Realistically, only the Cats’ accuracy in front of goal in the opening term kept the contest as close as it was for much of the game. Unsurprisingly as well, when the Cats decided to throw caution to the wind in the final 15 minutes, things started to happen for them.

Unfortunately for them, they were 23 points in arrears when it clicked.

If Stewart didn’t play, the Cats could and would have lost this game by more, as they did during last year’s finals series when he was injured. But few teams – and Geelong are one of them – will win many games when the half-back is getting to 40.

This style of short kicking, marking and painfully slow progress was reminiscent of the old Geelong from 2019-21, which could never translate their strategy to finals, especially against Richmond. It’s once again proven insufficient to deal with a genuinely good team – and now, it’s not even good enough to win at their home fortress, the ground on which the chipping plan seems custom made for.

If a passage of play summed up the game, it was this one.

What the clip doesn’t show you is that the Cats chipped the ball around half-back for a solid minute beforehand. The Dockers sat back, relaxed, and when given an opportunity, took full toll.

It was brilliant by Fremantle – but a real problem for Geelong.

Travis Colyer of the Dockers handballs past Geelong's Tom Stewart.

Travis Colyer of the Dockers handballs past Geelong’s Tom Stewart. (Photo by Robert Cianflone/Getty Images)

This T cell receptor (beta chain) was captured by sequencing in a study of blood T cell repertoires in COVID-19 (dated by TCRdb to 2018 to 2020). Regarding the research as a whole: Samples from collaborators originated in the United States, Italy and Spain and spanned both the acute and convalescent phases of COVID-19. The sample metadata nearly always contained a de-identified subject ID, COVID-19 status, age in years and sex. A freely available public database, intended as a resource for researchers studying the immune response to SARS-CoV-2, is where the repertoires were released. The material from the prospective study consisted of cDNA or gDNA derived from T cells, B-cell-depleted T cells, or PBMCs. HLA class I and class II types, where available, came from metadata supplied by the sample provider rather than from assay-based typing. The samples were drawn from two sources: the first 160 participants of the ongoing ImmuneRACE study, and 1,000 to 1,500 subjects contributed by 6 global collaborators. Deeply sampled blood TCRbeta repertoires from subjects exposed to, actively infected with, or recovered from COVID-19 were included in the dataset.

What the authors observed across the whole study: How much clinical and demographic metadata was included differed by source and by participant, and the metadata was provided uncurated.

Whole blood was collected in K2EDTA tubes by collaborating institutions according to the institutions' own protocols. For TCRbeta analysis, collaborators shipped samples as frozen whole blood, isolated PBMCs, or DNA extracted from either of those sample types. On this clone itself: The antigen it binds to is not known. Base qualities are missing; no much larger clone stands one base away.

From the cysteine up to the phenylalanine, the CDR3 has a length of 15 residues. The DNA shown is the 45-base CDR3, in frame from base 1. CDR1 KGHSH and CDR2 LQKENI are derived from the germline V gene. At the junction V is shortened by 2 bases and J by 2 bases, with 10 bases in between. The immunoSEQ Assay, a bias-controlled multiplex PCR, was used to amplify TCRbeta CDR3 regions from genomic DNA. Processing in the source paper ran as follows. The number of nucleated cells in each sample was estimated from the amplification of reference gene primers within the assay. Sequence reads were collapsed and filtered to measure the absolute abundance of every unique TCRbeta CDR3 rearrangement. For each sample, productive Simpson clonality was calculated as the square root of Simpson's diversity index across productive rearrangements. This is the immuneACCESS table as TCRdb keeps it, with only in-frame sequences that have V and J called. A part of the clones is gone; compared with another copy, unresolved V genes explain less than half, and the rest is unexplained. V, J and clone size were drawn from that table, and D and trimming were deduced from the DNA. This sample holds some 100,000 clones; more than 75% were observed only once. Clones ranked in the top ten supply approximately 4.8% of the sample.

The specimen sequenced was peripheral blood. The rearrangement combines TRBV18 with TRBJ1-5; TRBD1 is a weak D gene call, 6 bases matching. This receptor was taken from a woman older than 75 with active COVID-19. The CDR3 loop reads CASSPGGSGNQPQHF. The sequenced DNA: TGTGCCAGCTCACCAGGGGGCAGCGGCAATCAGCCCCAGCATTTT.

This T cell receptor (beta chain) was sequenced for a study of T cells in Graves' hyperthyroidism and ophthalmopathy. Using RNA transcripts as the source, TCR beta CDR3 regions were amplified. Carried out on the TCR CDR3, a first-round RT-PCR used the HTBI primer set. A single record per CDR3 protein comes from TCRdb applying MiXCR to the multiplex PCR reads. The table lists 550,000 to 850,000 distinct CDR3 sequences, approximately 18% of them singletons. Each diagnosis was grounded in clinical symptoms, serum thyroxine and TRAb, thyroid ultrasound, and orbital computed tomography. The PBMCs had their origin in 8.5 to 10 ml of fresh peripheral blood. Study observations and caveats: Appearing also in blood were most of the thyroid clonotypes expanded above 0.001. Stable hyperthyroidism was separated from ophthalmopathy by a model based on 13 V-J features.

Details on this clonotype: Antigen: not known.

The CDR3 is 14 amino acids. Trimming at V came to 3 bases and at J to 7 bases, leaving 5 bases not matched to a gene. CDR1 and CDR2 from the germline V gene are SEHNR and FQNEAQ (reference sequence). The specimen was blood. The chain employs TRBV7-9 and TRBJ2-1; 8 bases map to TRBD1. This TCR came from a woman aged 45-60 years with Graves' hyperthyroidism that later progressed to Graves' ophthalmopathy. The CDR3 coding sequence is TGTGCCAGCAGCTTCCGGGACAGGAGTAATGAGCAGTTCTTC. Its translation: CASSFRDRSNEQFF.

Speaking of teams reverting to old habits, GWS did much the same thing against Adelaide – except for them, it was a good thing.

Most people would have backed the Crows off a stirring run of form; but, just as they did last year, the Giants stormed Adelaide Oval with an old-fashioned Orange Tsunami – and the Crows didn’t have a life jacket.

You could have been forgiven for thinking you were watching a different team from the one that sputtered and stop-started its way through a loss to St Kilda last week. The Crows were completely dismantled early, then toyed with for the rest of the match, as the Giants surged back into form.

It’s almost as if a collective lightbulb went on above the Giants’ heads, and they all realised during the week: “Hey, we’ve got Toby Greene, Jesse Hogan and Harry Himmelberg in forward 50. Why don’t we try and get it down to them as quickly as we can?” They did that, and the results spoke for themselves.

When Greene gets a mismatch, few players in the competition are better equipped to tear it to shreds. He had Luke Brown’s measure both at ground level and in the air, with his footy smarts on constant display too.

With four first-half goals, he feasted on the supply his midfielders gave him, while Jesse Hogan, who was given far too much space by Billy Frampton after presumably being mistaken for Jamarra Ugle-Hagan, was equally damaging.

He finished with three, and could have had more but for some errant kicking. But just as eye-catching was his work upfield, running the wings to provide a get-out option. Together with Braydon Preuss, who might as well be a reincarnated Shane Mumford but even stronger overhead, Hogan made sure the Giants ruled the skies.

Perhaps the three most maligned Giants in recent years have been Josh Kelly, Stephen Coniglio and Lachie Whitfield. There’s a real argument that trio were the best three afield, as they racked up possessions, delivered it with trademark efficiency and impacted the scoreboard.